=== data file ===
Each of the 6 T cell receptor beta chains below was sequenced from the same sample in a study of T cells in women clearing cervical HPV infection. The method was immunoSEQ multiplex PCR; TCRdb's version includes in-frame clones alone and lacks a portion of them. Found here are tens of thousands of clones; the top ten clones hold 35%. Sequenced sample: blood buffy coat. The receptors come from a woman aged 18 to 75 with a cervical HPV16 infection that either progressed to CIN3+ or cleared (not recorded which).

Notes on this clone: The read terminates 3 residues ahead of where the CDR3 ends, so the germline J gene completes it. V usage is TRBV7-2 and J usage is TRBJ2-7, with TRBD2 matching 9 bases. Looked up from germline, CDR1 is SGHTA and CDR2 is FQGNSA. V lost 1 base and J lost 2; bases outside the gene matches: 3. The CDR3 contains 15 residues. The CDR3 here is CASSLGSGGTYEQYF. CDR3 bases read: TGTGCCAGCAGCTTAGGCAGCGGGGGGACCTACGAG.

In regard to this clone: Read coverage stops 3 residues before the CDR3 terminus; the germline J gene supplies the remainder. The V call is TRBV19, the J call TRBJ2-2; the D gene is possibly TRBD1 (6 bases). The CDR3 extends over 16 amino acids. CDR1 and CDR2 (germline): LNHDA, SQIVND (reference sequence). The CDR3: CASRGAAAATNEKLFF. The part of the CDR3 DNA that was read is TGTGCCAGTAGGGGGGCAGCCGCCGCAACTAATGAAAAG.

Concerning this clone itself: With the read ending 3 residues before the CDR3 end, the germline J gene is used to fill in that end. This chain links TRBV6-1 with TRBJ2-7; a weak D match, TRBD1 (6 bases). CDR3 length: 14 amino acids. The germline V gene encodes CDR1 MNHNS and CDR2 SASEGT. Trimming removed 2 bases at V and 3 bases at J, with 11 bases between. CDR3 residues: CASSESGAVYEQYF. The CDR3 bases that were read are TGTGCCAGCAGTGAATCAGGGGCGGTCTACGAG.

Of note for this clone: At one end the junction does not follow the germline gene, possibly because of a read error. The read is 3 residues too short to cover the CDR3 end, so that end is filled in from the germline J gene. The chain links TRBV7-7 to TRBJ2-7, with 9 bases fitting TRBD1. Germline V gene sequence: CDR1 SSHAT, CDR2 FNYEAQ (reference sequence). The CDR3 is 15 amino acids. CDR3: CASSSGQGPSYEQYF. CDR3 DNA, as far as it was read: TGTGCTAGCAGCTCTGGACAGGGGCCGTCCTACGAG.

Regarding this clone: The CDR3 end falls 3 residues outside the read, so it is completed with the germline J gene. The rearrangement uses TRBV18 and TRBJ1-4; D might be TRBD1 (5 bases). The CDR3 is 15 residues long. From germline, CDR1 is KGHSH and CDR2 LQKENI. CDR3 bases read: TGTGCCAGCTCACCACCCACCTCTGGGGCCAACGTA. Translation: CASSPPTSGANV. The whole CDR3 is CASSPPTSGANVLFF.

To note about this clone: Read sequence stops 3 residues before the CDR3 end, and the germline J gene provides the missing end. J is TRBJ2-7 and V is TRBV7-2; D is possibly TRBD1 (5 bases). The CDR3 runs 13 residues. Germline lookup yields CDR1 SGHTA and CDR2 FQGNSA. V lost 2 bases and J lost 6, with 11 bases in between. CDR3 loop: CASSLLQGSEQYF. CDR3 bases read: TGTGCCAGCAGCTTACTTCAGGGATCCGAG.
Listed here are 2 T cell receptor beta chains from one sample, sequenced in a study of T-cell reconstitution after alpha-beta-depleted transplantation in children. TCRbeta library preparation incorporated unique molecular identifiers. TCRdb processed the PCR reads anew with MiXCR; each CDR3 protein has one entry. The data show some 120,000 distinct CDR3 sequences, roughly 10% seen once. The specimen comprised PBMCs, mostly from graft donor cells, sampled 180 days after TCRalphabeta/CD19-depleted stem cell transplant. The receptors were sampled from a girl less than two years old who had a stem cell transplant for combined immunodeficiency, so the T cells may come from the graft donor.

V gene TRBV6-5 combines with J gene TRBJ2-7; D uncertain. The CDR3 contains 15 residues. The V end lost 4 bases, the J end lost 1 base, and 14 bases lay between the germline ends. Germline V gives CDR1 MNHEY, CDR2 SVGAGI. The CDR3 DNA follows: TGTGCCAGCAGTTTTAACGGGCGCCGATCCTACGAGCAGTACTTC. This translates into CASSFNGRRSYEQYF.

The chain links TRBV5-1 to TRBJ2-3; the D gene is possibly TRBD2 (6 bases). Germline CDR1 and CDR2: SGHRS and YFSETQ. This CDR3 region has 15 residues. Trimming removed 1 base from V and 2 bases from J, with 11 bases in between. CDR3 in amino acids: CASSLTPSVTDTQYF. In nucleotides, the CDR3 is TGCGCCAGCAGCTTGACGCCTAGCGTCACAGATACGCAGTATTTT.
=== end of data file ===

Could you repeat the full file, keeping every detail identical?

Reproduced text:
Each of the 6 T cell receptor beta chains below was sequenced from the same sample in a study of T cells in women clearing cervical HPV infection. The method was immunoSEQ multiplex PCR; TCRdb's version includes in-frame clones alone and lacks a portion of them. Found here are tens of thousands of clones; the top ten clones hold 35%. Sequenced sample: blood buffy coat. The receptors come from a woman aged 18 to 75 with a cervical HPV16 infection that either progressed to CIN3+ or cleared (not recorded which).

Notes on this clone: The read terminates 3 residues ahead of where the CDR3 ends, so the germline J gene completes it. V usage is TRBV7-2 and J usage is TRBJ2-7, with TRBD2 matching 9 bases. Looked up from germline, CDR1 is SGHTA and CDR2 is FQGNSA. V lost 1 base and J lost 2; bases outside the gene matches: 3. The CDR3 contains 15 residues. The CDR3 here is CASSLGSGGTYEQYF. CDR3 bases read: TGTGCCAGCAGCTTAGGCAGCGGGGGGACCTACGAG.

In regard to this clone: Read coverage stops 3 residues before the CDR3 terminus; the germline J gene supplies the remainder. The V call is TRBV19, the J call TRBJ2-2; the D gene is possibly TRBD1 (6 bases). The CDR3 extends over 16 amino acids. CDR1 and CDR2 (germline): LNHDA, SQIVND (reference sequence). The CDR3: CASRGAAAATNEKLFF. The part of the CDR3 DNA that was read is TGTGCCAGTAGGGGGGCAGCCGCCGCAACTAATGAAAAG.

Concerning this clone itself: With the read ending 3 residues before the CDR3 end, the germline J gene is used to fill in that end. This chain links TRBV6-1 with TRBJ2-7; a weak D match, TRBD1 (6 bases). CDR3 length: 14 amino acids. The germline V gene encodes CDR1 MNHNS and CDR2 SASEGT. Trimming removed 2 bases at V and 3 bases at J, with 11 bases between. CDR3 residues: CASSESGAVYEQYF. The CDR3 bases that were read are TGTGCCAGCAGTGAATCAGGGGCGGTCTACGAG.

Of note for this clone: At one end the junction does not follow the germline gene, possibly because of a read error. The read is 3 residues too short to cover the CDR3 end, so that end is filled in from the germline J gene. The chain links TRBV7-7 to TRBJ2-7, with 9 bases fitting TRBD1. Germline V gene sequence: CDR1 SSHAT, CDR2 FNYEAQ (reference sequence). The CDR3 is 15 amino acids. CDR3: CASSSGQGPSYEQYF. CDR3 DNA, as far as it was read: TGTGCTAGCAGCTCTGGACAGGGGCCGTCCTACGAG.

Regarding this clone: The CDR3 end falls 3 residues outside the read, so it is completed with the germline J gene. The rearrangement uses TRBV18 and TRBJ1-4; D might be TRBD1 (5 bases). The CDR3 is 15 residues long. From germline, CDR1 is KGHSH and CDR2 LQKENI. CDR3 bases read: TGTGCCAGCTCACCACCCACCTCTGGGGCCAACGTA. Translation: CASSPPTSGANV. The whole CDR3 is CASSPPTSGANVLFF.

To note about this clone: Read sequence stops 3 residues before the CDR3 end, and the germline J gene provides the missing end. J is TRBJ2-7 and V is TRBV7-2; D is possibly TRBD1 (5 bases). The CDR3 runs 13 residues. Germline lookup yields CDR1 SGHTA and CDR2 FQGNSA. V lost 2 bases and J lost 6, with 11 bases in between. CDR3 loop: CASSLLQGSEQYF. CDR3 bases read: TGTGCCAGCAGCTTACTTCAGGGATCCGAG.
Listed here are 2 T cell receptor beta chains from one sample, sequenced in a study of T-cell reconstitution after alpha-beta-depleted transplantation in children. TCRbeta library preparation incorporated unique molecular identifiers. TCRdb processed the PCR reads anew with MiXCR; each CDR3 protein has one entry. The data show some 120,000 distinct CDR3 sequences, roughly 10% seen once. The specimen comprised PBMCs, mostly from graft donor cells, sampled 180 days after TCRalphabeta/CD19-depleted stem cell transplant. The receptors were sampled from a girl less than two years old who had a stem cell transplant for combined immunodeficiency, so the T cells may come from the graft donor.

V gene TRBV6-5 combines with J gene TRBJ2-7; D uncertain. The CDR3 contains 15 residues. The V end lost 4 bases, the J end lost 1 base, and 14 bases lay between the germline ends. Germline V gives CDR1 MNHEY, CDR2 SVGAGI. The CDR3 DNA follows: TGTGCCAGCAGTTTTAACGGGCGCCGATCCTACGAGCAGTACTTC. This translates into CASSFNGRRSYEQYF.

The chain links TRBV5-1 to TRBJ2-3; the D gene is possibly TRBD2 (6 bases). Germline CDR1 and CDR2: SGHRS and YFSETQ. This CDR3 region has 15 residues. Trimming removed 1 base from V and 2 bases from J, with 11 bases in between. CDR3 in amino acids: CASSLTPSVTDTQYF. In nucleotides, the CDR3 is TGCGCCAGCAGCTTGACGCCTAGCGTCACAGATACGCAGTATTTT.